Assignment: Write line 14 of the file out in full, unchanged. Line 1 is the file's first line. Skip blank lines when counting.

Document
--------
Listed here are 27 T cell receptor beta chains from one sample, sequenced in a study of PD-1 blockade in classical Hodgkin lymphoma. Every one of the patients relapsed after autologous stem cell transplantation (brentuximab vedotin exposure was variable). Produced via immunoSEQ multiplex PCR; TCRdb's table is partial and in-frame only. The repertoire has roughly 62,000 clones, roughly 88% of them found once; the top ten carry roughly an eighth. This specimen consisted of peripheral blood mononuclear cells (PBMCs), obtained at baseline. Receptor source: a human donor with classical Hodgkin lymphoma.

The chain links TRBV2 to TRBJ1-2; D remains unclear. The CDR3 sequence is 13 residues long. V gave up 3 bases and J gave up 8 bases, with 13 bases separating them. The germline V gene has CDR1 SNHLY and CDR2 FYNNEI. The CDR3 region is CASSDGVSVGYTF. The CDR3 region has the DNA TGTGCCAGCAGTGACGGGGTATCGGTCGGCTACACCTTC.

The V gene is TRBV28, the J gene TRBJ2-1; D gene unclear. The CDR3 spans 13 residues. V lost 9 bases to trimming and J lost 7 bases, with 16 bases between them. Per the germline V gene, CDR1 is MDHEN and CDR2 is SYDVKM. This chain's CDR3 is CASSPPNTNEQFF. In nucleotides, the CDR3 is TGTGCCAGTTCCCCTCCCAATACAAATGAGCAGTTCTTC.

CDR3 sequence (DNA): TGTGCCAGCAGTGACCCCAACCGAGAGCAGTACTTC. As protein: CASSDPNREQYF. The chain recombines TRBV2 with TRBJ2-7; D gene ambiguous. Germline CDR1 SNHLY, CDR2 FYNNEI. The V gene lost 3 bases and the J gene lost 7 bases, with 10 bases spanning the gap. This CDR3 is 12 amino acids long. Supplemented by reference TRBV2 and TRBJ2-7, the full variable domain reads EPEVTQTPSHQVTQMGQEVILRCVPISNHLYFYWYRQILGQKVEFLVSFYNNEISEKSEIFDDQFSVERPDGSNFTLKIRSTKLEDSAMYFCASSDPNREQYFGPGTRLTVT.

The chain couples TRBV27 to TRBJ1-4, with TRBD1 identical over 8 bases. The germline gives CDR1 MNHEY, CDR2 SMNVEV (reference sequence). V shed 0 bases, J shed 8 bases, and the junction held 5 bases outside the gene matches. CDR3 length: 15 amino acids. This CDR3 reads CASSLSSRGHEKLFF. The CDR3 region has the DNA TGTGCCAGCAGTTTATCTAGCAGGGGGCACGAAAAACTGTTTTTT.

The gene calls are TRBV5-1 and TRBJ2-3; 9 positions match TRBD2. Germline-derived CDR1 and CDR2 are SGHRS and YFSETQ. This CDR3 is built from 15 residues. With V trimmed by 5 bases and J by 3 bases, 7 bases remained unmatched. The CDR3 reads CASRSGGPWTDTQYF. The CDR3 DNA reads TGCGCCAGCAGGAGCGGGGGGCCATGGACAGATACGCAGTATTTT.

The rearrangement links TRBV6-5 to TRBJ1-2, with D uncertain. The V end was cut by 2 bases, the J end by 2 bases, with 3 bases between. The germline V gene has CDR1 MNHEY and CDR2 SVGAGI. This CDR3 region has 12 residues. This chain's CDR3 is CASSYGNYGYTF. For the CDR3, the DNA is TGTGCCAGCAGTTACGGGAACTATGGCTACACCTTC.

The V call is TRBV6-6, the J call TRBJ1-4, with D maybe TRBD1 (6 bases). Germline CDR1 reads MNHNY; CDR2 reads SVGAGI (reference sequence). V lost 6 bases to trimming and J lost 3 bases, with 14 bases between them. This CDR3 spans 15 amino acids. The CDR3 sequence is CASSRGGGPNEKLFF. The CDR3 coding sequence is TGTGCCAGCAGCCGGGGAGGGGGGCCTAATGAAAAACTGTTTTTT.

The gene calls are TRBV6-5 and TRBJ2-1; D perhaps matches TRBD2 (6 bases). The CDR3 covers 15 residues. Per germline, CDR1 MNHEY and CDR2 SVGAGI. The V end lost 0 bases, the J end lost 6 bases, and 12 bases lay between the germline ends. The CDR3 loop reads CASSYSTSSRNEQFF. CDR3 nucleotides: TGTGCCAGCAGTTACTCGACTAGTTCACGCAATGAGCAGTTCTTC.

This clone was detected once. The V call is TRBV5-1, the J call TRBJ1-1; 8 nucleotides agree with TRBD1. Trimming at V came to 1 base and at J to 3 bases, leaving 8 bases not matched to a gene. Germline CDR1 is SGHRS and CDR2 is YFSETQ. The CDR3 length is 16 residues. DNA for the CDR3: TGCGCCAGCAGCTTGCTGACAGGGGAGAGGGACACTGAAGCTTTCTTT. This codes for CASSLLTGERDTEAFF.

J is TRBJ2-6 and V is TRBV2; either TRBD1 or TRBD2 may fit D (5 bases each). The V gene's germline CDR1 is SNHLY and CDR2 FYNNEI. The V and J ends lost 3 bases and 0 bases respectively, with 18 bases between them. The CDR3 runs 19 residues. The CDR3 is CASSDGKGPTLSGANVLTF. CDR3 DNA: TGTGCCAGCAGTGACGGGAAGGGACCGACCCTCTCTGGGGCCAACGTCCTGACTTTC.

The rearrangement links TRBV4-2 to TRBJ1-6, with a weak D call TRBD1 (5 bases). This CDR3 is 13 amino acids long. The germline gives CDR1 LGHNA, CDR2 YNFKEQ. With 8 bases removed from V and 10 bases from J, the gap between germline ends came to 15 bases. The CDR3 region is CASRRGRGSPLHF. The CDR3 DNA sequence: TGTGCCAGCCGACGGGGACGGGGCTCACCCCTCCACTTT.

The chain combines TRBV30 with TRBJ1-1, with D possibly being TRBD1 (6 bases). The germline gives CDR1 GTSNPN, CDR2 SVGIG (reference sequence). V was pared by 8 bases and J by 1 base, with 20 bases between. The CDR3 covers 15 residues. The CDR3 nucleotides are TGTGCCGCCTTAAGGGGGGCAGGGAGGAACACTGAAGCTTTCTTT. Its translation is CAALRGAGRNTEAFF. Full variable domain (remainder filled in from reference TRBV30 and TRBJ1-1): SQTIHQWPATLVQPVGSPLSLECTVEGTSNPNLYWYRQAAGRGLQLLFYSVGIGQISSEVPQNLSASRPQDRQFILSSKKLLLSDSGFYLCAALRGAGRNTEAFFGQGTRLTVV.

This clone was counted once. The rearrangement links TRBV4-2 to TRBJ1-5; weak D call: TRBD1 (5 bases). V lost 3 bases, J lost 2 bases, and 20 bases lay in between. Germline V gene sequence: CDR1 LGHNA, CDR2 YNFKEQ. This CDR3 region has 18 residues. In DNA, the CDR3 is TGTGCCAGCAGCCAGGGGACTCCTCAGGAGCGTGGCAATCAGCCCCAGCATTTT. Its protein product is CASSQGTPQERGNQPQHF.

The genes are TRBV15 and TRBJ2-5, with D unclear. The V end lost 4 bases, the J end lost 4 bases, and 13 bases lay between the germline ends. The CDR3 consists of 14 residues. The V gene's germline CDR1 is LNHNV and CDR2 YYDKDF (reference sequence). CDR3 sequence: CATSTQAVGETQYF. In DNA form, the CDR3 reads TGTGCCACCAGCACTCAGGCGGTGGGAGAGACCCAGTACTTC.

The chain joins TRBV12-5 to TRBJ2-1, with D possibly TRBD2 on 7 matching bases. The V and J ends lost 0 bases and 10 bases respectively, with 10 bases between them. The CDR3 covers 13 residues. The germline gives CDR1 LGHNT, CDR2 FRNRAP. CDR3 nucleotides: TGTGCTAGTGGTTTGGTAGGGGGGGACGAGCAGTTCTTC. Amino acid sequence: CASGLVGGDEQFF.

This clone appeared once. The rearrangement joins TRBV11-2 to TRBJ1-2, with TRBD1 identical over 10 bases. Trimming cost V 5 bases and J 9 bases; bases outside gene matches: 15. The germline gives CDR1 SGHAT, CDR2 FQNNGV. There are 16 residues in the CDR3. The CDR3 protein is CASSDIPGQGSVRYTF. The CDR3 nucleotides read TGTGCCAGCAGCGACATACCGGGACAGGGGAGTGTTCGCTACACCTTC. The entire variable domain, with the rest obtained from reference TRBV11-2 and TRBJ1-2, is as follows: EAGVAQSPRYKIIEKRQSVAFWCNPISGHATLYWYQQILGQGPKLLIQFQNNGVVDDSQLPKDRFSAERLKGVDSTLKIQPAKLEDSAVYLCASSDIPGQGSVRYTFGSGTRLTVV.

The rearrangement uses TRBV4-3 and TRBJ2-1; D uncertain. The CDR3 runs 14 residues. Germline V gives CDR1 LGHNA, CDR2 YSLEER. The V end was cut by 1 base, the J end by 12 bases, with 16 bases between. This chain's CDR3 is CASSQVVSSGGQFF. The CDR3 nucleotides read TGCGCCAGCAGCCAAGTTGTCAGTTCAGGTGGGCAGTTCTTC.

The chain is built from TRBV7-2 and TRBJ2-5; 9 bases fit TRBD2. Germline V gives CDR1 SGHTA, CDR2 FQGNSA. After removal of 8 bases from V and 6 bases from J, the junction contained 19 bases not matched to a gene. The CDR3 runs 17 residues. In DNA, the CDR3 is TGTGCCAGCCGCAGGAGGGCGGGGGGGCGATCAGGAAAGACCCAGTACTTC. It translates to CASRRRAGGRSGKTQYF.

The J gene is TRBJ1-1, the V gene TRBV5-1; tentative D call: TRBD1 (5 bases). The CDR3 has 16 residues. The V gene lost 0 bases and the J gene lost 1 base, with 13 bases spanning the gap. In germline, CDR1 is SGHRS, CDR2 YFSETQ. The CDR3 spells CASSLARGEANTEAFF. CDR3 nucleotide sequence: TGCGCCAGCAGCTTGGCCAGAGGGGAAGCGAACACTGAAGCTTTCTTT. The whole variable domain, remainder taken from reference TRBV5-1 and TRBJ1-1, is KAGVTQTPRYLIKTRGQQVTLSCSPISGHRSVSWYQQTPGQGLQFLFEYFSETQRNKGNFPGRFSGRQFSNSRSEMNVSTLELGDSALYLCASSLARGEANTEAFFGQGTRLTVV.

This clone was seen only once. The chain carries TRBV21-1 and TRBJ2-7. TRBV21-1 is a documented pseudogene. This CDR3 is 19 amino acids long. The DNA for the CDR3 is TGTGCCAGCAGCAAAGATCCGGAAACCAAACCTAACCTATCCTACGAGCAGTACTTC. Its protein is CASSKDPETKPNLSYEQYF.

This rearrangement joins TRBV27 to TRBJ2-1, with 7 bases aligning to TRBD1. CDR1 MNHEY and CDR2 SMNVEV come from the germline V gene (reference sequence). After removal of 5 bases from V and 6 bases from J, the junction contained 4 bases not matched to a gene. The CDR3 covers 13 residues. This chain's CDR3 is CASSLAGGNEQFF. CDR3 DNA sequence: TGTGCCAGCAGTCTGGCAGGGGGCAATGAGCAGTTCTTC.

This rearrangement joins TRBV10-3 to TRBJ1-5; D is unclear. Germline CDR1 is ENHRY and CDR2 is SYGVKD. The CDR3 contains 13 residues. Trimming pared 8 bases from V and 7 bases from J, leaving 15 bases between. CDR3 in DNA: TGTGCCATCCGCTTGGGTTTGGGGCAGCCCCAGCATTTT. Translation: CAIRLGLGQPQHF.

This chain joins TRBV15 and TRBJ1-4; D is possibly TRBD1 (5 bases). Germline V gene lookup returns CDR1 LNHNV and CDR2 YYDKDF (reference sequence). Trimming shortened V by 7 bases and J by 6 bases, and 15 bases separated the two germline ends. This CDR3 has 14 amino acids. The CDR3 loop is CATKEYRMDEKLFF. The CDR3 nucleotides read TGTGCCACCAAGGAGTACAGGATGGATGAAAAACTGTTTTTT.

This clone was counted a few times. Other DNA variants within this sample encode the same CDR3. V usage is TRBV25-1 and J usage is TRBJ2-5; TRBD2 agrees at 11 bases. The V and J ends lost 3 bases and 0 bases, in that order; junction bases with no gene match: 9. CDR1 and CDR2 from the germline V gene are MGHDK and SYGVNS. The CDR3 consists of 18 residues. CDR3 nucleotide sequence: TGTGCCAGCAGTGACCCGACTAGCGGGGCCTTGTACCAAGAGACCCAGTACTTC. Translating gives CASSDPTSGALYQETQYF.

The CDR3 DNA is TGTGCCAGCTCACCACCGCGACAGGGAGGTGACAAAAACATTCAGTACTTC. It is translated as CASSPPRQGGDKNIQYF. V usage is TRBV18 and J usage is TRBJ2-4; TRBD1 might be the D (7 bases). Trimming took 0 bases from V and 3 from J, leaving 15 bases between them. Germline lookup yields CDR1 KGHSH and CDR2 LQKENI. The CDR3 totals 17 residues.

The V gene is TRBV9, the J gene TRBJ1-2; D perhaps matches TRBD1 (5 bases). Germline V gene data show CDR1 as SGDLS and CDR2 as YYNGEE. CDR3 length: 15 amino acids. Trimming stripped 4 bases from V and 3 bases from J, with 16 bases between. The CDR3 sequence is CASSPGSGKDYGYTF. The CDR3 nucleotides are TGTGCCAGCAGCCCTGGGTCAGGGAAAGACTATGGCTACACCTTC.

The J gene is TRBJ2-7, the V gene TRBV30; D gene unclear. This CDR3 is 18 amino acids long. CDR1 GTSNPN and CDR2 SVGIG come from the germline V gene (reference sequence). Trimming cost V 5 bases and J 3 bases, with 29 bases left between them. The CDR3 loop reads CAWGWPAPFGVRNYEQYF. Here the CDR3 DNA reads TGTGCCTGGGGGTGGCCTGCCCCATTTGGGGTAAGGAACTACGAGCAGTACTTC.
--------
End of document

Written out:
This clone was counted once. The rearrangement links TRBV4-2 to TRBJ1-5; weak D call: TRBD1 (5 bases). V lost 3 bases, J lost 2 bases, and 20 bases lay in between. Germline V gene sequence: CDR1 LGHNA, CDR2 YNFKEQ. This CDR3 region has 18 residues. In DNA, the CDR3 is TGTGCCAGCAGCCAGGGGACTCCTCAGGAGCGTGGCAATCAGCCCCAGCATTTT. Its protein product is CASSQGTPQERGNQPQHF.